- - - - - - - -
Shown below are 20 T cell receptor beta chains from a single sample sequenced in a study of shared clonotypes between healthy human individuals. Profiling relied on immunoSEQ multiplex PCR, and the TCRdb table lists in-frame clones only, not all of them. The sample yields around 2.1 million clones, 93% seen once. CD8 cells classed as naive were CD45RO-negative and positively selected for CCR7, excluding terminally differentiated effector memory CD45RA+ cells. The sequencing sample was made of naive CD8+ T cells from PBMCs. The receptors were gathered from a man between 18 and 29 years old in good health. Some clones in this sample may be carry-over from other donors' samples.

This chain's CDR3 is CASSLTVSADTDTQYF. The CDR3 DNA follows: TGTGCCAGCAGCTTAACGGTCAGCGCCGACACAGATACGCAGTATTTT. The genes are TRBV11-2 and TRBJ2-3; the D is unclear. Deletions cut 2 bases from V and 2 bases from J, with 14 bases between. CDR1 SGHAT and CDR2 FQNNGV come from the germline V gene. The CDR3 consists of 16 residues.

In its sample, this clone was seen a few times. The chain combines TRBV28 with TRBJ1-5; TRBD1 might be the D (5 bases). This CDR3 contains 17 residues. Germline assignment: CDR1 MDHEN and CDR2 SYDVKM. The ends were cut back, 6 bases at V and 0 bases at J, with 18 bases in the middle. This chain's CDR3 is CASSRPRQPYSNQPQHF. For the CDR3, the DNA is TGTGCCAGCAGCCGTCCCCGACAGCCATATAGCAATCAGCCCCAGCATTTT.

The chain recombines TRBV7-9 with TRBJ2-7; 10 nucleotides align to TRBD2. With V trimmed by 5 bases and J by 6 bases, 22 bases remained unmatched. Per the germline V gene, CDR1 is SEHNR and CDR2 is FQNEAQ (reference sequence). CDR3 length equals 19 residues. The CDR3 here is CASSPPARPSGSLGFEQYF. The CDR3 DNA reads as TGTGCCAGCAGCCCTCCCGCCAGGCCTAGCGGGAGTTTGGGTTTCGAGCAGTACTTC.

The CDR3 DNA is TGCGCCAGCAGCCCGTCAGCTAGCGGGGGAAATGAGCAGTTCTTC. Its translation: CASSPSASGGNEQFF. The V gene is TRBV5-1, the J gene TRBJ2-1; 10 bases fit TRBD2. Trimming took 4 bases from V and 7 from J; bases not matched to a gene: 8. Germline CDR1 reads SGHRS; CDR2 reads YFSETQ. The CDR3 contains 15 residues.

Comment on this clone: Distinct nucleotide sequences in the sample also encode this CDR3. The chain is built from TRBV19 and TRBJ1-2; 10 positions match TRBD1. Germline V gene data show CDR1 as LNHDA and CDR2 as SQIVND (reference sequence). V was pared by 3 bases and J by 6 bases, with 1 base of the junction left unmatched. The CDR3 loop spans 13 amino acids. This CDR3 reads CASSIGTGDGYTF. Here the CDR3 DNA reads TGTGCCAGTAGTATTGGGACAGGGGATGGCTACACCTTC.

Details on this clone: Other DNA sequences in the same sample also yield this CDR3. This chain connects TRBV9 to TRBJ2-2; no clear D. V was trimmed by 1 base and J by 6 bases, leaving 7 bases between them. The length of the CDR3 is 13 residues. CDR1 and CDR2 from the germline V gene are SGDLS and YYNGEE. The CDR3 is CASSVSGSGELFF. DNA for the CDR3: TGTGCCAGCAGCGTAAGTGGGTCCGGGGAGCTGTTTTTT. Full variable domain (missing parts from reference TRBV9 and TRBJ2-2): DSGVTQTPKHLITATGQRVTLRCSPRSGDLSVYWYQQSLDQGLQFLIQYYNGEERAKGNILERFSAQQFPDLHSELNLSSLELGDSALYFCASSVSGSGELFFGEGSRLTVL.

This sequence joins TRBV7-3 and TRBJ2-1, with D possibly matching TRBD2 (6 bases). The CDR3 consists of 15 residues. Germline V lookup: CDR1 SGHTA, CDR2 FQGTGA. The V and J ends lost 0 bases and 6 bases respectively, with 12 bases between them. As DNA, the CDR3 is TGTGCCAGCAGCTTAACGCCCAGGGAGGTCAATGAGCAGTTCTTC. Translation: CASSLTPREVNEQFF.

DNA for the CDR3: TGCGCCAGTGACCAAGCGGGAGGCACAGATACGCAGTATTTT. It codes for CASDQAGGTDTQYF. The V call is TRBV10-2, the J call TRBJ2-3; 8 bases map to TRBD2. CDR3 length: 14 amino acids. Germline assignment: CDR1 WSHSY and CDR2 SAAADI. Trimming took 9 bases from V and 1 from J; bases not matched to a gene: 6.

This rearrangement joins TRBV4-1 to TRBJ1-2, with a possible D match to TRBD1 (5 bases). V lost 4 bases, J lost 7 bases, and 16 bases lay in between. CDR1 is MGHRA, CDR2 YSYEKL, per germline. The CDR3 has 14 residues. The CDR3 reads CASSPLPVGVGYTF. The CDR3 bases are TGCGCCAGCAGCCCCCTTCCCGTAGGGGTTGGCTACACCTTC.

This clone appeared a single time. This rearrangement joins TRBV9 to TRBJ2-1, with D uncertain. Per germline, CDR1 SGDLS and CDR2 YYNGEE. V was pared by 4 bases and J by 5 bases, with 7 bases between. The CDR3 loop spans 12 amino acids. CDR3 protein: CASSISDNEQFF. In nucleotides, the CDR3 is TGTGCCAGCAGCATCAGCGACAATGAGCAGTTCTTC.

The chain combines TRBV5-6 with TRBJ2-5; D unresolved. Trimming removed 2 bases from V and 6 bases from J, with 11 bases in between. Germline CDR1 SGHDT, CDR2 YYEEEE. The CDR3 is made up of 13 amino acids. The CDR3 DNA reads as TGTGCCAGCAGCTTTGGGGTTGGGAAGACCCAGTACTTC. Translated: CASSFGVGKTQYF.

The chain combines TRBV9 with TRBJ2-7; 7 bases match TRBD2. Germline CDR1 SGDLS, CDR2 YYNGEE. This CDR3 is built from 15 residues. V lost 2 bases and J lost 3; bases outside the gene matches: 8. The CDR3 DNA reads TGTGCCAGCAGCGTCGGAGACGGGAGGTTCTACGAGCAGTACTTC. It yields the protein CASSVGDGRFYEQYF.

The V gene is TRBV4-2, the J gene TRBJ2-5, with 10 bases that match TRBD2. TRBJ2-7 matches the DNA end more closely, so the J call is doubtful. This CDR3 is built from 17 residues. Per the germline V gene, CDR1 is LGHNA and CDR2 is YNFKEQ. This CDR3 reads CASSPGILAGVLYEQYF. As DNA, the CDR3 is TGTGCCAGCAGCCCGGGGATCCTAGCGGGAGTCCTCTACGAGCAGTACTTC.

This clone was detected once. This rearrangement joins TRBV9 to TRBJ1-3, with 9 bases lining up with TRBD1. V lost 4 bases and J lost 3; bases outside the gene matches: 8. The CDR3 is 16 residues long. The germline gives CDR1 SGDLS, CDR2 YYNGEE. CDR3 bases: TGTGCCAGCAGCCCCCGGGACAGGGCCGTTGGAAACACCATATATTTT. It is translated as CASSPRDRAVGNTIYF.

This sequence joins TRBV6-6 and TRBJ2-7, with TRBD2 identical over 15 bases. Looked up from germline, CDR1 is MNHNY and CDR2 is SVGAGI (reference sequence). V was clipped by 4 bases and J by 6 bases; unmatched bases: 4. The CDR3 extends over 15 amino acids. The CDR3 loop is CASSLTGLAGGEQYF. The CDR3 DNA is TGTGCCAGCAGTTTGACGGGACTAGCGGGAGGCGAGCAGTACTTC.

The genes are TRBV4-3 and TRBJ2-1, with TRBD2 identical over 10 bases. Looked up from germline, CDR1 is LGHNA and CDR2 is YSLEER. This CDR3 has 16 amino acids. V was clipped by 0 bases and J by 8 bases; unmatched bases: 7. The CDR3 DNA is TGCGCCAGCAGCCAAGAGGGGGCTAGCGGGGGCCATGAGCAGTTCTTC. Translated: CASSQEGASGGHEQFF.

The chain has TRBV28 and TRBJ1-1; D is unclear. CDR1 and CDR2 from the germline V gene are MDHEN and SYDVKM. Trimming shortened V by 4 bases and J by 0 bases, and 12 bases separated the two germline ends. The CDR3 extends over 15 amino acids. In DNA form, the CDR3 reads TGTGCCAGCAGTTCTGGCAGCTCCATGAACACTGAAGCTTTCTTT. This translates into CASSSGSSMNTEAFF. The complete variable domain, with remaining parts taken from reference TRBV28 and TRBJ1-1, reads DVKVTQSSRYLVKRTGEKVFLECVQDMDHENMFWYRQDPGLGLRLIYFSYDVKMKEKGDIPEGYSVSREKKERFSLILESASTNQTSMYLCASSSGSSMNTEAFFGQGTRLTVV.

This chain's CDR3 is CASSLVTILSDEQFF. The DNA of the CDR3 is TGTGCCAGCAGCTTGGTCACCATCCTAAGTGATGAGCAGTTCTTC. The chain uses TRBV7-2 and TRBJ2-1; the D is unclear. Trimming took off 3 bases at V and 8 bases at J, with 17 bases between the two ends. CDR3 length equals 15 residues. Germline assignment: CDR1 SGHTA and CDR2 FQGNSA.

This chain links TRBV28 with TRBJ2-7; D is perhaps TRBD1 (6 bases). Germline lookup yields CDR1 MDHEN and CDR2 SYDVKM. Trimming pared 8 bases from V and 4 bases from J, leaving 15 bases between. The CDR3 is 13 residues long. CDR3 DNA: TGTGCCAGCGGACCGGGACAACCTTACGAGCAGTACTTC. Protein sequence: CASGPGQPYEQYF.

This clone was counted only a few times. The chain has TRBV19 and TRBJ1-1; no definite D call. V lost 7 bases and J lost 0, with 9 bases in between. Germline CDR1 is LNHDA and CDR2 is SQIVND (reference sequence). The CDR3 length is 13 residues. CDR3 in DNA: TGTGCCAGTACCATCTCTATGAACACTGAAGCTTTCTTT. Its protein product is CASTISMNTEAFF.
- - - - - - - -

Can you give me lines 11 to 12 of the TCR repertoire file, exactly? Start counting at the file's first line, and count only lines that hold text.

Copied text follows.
This clone appeared a single time. This rearrangement joins TRBV9 to TRBJ2-1, with D uncertain. Per germline, CDR1 SGDLS and CDR2 YYNGEE. V was pared by 4 bases and J by 5 bases, with 7 bases between. The CDR3 loop spans 12 amino acids. CDR3 protein: CASSISDNEQFF. In nucleotides, the CDR3 is TGTGCCAGCAGCATCAGCGACAATGAGCAGTTCTTC.

The chain combines TRBV5-6 with TRBJ2-5; D unresolved. Trimming removed 2 bases from V and 6 bases from J, with 11 bases in between. Germline CDR1 SGHDT, CDR2 YYEEEE. The CDR3 is made up of 13 amino acids. The CDR3 DNA reads as TGTGCCAGCAGCTTTGGGGTTGGGAAGACCCAGTACTTC. Translated: CASSFGVGKTQYF.